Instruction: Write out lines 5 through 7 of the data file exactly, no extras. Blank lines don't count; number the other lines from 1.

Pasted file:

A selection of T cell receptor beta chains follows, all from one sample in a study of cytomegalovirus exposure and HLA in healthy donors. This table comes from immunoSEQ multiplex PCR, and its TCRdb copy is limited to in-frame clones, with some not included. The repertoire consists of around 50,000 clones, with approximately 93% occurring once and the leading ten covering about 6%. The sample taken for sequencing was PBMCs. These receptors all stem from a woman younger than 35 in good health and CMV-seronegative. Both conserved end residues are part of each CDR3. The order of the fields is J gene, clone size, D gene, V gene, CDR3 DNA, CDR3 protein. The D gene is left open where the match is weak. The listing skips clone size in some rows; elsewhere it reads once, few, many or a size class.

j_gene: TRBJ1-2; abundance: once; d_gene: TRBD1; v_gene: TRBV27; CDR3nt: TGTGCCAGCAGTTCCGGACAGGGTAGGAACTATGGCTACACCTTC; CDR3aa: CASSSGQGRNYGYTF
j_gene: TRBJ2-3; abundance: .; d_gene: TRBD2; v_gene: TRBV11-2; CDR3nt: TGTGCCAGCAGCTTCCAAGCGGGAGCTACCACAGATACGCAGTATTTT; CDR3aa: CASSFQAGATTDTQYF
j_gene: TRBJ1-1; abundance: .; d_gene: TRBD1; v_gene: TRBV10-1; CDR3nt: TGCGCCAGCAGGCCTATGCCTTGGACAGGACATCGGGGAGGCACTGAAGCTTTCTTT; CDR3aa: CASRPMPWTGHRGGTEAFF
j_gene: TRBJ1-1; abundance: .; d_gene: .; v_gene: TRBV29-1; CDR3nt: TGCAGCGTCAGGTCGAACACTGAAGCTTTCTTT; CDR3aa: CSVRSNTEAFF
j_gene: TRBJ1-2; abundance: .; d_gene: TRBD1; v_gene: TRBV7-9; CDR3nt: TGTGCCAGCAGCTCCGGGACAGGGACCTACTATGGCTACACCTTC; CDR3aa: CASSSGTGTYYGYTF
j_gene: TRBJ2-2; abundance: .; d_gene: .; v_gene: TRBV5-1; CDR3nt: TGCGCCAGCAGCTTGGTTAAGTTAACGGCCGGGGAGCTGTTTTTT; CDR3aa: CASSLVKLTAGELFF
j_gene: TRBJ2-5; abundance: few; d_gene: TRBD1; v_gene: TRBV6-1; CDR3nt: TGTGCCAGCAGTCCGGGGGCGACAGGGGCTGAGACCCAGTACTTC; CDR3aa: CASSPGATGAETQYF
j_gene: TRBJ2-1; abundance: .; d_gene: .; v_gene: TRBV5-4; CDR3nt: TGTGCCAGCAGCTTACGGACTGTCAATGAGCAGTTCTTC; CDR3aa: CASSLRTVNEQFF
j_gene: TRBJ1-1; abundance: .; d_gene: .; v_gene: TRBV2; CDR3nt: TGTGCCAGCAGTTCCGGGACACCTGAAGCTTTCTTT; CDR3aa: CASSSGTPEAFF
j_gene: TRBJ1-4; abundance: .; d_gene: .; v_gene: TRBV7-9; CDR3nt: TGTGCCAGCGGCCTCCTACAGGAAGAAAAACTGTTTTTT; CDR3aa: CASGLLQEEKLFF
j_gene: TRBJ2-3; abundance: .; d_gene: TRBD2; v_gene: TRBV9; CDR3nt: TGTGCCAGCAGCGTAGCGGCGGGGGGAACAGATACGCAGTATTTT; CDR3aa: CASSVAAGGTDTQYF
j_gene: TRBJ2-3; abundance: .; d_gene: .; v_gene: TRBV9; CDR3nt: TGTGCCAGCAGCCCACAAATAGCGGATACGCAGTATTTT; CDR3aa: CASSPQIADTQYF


j_gene: TRBJ1-1; abundance: .; d_gene: .; v_gene: TRBV29-1; CDR3nt: TGCAGCGTCAGGTCGAACACTGAAGCTTTCTTT; CDR3aa: CSVRSNTEAFF
j_gene: TRBJ1-2; abundance: .; d_gene: TRBD1; v_gene: TRBV7-9; CDR3nt: TGTGCCAGCAGCTCCGGGACAGGGACCTACTATGGCTACACCTTC; CDR3aa: CASSSGTGTYYGYTF
j_gene: TRBJ2-2; abundance: .; d_gene: .; v_gene: TRBV5-1; CDR3nt: TGCGCCAGCAGCTTGGTTAAGTTAACGGCCGGGGAGCTGTTTTTT; CDR3aa: CASSLVKLTAGELFF